“Neal, I write with great apprehension to the extension of service of Major General Ken Maharaj, upon reaching the compulsory age of 55. Raffique had done a fine job on his commentary and I subscribe to most of the comments that he has made. My fear is that this PP government has spoiled every other aspect of government service and the one remaining service that should not be trampled with, the Defense Force, has in fact been sacrificed at the hands of politics by this government. Having served in the formative years of the Defense Force and being well acquainted with the provisions of service, etiquette, physical conditioning and a host of other qualitative requirements, I am appalled that this government has seen it fit to include the defense of this country into it’s political map. I know not anything about the performance of the general but I do know that it is for good reason that retirement is called for at such an otherwise ‘early’ age. Although there are those who might consider the military ‘a job’, it is in fact not a job but a career. The basic requirements of the military calls for young, physically fit, mentally alert, intelligent, skillful and career oriented individuals. Sometimes what these men (and women) do in a short period of time is what an ordinary civilian may never go through in a lifetime. It is in effect a sacrifice of youth to serve in the military because, once enrolled, he (or she) cannot exercise the attitude to reverse the commitment they made to the military. If the occasion calls for staying in barracks for six weeks without being allowed to visit friends or family then the soldier (or military person) has to adhere to command orders. If per chance they are called upon to be on standby or be ready for action that might put their lives in danger, then so be it, the soldier must comply. The soldier go through a rigid training programme, with acute training in physical training, weaponry, tactical and field awareness training. Simple exercises may go on for weeks at a time and a lot is expected from the soldier. For these and other reasons, careers as a soldier takes up the best of one’s youth and best physical performance. Being in the command structure all of these requirements are expected plus one’s ability to command with precision and exercising qualities of most befitting of an officer with gentlemanly qualities as well. The officer should never be left (in command) to be bereft of these qualities, so it is with good reason that a compulsory age was set for retirement. One might argue that 55 might be too early or just about right to retire, but the occasion of having an unfit officer past the age of 55 commanding with incapacities should NEVER be allowed to occur because his (or her) state of mind is important to the proper functioning of every member of the force. One cannot emphasise this importance enough, because those who depend on promulgation of proper orders from the command structure to lead them with impunity will know if when things are not right with those issuing those orders. As far as I know, it has never been the practice of government to intervene in military practices that are governed by the Defense Act. Most see it as pure political and racial tampering that this PP government chose to exercise such authority. Why, you may ask, that I make such a charge? Well, the only other time such political interference took place into the affairs of the military or police service was when a Commissioner of Police service was extended beyond the compulsory age requirement was when Basdeo Panday was Prime Minister and COP Mohammed (part Indian) was allowed to forego the age requirement and be allowed to remain for another year. It does not look good when practices that favor exceptions are allowed to occur because the benefactor is Indian. Worse yet, what are we left to conclude that such practices occur when the prime minister who is Indian, makes it a point to accentuate Indian presence in positions where their history does not relate as common occurrence. It is a benefit to us, ex-soldiers that we have an opportunity to serve our country as young men and women then retiring at an age where we can still enjoy some semblance of youthfulness. Those of us who are lucky enough to have gone through to retirement are happy that our youth and training allowed us to be seen as protectors of our nation and we live that former service with pride and honor. The military should NEVER be about race, class or creed. Those who practice it are in fact spoiling the very essence of the reason why the military exists. No good can come out of this practice and I wish to say how disappointed I am in the Minister of National Security, the Attorney General and Prime Minister that they allowing such blatant disregard for military practice and protocol to occur.”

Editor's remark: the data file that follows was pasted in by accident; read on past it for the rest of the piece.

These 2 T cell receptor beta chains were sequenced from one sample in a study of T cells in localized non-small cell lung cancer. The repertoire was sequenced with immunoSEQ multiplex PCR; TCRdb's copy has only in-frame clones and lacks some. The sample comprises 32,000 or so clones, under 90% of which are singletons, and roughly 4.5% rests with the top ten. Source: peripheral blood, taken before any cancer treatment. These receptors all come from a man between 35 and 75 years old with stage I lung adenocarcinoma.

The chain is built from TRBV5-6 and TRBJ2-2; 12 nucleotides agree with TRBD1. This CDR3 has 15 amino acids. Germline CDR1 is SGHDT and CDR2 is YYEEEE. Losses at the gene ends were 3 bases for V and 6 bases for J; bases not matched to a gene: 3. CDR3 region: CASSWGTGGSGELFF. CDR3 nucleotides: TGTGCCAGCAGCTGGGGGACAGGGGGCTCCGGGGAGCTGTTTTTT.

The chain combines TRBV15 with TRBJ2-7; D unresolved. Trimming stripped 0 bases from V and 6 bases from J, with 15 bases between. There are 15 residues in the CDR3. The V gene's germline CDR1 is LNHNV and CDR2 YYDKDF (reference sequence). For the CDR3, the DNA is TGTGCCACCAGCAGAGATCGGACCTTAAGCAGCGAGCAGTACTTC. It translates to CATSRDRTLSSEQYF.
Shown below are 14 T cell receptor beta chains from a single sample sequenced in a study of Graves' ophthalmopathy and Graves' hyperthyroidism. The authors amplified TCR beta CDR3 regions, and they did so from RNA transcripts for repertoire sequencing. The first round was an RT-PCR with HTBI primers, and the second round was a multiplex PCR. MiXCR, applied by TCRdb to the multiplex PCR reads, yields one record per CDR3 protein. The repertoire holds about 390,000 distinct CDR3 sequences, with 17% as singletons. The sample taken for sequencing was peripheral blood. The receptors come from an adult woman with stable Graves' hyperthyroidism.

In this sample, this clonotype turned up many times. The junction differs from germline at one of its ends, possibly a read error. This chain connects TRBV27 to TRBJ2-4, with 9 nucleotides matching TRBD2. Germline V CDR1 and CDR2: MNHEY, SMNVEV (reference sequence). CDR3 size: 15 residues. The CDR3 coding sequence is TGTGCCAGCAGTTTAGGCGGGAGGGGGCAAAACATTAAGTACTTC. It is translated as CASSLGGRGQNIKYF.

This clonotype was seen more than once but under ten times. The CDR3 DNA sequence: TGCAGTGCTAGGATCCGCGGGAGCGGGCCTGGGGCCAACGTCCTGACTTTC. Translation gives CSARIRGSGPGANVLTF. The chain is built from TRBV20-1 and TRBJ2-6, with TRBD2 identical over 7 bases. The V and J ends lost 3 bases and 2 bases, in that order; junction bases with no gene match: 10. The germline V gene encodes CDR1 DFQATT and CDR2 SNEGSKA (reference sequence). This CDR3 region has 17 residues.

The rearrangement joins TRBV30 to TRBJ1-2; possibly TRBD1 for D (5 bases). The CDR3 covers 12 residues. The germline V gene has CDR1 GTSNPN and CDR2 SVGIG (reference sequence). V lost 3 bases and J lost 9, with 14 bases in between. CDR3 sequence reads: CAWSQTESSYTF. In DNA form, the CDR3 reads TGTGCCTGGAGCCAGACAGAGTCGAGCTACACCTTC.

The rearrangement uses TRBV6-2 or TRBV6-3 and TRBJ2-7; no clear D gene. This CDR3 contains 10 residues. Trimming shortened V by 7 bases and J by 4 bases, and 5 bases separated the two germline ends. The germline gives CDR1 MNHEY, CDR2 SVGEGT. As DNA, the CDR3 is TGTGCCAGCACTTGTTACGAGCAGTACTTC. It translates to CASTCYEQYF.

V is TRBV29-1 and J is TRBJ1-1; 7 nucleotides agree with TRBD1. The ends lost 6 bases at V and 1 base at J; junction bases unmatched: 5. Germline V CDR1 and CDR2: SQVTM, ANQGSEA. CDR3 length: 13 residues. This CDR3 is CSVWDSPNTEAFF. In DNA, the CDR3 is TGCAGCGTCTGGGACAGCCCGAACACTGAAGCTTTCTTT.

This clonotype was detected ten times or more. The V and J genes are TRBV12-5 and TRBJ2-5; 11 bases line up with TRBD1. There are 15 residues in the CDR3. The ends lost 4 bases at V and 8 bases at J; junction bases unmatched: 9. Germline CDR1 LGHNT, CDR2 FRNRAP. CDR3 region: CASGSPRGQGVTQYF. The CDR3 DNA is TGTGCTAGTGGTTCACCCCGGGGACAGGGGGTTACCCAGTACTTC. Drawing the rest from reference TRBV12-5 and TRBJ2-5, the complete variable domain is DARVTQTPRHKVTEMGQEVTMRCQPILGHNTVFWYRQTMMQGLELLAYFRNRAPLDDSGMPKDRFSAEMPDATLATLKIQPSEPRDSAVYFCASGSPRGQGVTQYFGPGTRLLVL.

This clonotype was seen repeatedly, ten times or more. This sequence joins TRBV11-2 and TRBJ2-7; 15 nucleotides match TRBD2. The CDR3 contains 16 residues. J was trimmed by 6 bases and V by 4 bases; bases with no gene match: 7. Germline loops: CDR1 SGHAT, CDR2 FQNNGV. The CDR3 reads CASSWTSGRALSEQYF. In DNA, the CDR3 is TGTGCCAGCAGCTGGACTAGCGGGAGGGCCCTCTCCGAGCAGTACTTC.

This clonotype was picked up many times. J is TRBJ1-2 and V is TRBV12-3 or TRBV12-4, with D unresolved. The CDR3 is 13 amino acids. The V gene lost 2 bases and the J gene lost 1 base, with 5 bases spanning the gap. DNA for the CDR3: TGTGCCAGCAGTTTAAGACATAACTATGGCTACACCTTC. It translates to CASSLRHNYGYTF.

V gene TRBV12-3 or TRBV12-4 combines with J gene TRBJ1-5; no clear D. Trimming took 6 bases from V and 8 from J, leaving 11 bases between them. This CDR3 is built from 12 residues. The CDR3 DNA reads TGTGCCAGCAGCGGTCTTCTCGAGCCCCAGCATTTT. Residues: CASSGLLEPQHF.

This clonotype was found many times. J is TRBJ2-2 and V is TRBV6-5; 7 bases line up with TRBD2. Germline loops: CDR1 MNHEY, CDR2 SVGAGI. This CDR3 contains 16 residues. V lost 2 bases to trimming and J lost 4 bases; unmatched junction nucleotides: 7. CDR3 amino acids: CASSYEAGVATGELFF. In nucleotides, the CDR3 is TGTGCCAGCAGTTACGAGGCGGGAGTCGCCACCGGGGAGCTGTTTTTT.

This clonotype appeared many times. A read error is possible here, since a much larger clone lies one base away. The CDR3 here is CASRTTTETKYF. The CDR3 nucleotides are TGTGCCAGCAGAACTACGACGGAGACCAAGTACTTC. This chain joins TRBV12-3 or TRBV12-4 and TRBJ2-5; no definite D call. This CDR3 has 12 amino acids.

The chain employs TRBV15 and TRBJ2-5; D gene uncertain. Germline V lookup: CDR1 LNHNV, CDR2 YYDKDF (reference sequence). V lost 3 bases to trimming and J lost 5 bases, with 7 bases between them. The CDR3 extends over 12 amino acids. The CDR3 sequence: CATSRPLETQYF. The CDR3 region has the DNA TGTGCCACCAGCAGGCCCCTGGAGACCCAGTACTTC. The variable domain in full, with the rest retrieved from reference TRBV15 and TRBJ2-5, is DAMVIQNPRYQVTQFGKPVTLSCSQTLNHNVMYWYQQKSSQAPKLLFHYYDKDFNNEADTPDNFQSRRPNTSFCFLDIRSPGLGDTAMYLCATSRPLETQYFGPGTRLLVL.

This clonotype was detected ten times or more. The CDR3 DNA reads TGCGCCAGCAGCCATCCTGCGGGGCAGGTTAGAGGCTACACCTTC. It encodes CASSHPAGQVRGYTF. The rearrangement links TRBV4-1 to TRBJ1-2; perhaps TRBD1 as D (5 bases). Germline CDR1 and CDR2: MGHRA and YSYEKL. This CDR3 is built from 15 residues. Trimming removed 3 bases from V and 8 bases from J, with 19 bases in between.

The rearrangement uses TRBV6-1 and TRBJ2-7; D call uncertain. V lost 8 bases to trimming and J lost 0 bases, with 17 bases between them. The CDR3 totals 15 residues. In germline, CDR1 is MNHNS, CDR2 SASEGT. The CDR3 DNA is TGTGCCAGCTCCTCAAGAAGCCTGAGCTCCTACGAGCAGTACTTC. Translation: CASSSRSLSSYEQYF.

Most of the ex-servicemen who commented on this matter felt that since a good military reason was not given, it is therefore one that was borne out of political consideration rather than sound military judgements.